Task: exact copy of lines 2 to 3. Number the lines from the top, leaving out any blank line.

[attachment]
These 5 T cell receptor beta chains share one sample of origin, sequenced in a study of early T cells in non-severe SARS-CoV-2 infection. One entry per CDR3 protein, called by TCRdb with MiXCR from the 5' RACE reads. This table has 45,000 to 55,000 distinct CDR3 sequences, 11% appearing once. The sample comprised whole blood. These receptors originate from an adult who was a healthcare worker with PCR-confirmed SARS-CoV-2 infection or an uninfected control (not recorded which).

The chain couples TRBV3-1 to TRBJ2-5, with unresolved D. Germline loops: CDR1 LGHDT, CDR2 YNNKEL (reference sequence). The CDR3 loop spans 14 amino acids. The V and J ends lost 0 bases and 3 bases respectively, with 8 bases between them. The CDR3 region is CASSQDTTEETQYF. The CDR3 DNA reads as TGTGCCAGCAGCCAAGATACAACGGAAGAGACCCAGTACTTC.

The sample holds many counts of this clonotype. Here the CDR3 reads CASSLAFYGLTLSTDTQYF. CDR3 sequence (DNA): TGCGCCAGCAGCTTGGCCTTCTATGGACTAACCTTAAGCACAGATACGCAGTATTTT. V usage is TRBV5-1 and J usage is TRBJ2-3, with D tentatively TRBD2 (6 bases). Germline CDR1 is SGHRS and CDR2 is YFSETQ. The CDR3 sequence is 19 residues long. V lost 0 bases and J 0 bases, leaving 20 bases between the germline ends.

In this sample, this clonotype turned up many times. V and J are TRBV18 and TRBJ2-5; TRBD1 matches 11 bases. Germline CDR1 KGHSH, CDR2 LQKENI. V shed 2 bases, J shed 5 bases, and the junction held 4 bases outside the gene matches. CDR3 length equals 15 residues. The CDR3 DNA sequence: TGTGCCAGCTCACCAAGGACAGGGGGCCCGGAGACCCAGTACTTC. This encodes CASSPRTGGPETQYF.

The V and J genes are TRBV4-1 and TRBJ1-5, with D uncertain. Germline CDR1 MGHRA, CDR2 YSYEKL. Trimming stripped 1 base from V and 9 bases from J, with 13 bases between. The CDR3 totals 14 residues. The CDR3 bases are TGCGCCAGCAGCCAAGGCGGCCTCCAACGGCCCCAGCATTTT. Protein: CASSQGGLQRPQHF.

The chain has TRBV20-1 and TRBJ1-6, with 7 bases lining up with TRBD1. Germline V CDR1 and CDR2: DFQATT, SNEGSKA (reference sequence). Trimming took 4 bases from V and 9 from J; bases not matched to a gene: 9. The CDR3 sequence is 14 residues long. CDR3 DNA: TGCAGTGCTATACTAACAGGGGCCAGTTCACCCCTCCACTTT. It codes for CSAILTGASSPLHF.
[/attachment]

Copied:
The chain couples TRBV3-1 to TRBJ2-5, with unresolved D. Germline loops: CDR1 LGHDT, CDR2 YNNKEL (reference sequence). The CDR3 loop spans 14 amino acids. The V and J ends lost 0 bases and 3 bases respectively, with 8 bases between them. The CDR3 region is CASSQDTTEETQYF. The CDR3 DNA reads as TGTGCCAGCAGCCAAGATACAACGGAAGAGACCCAGTACTTC.

The sample holds many counts of this clonotype. Here the CDR3 reads CASSLAFYGLTLSTDTQYF. CDR3 sequence (DNA): TGCGCCAGCAGCTTGGCCTTCTATGGACTAACCTTAAGCACAGATACGCAGTATTTT. V usage is TRBV5-1 and J usage is TRBJ2-3, with D tentatively TRBD2 (6 bases). Germline CDR1 is SGHRS and CDR2 is YFSETQ. The CDR3 sequence is 19 residues long. V lost 0 bases and J 0 bases, leaving 20 bases between the germline ends.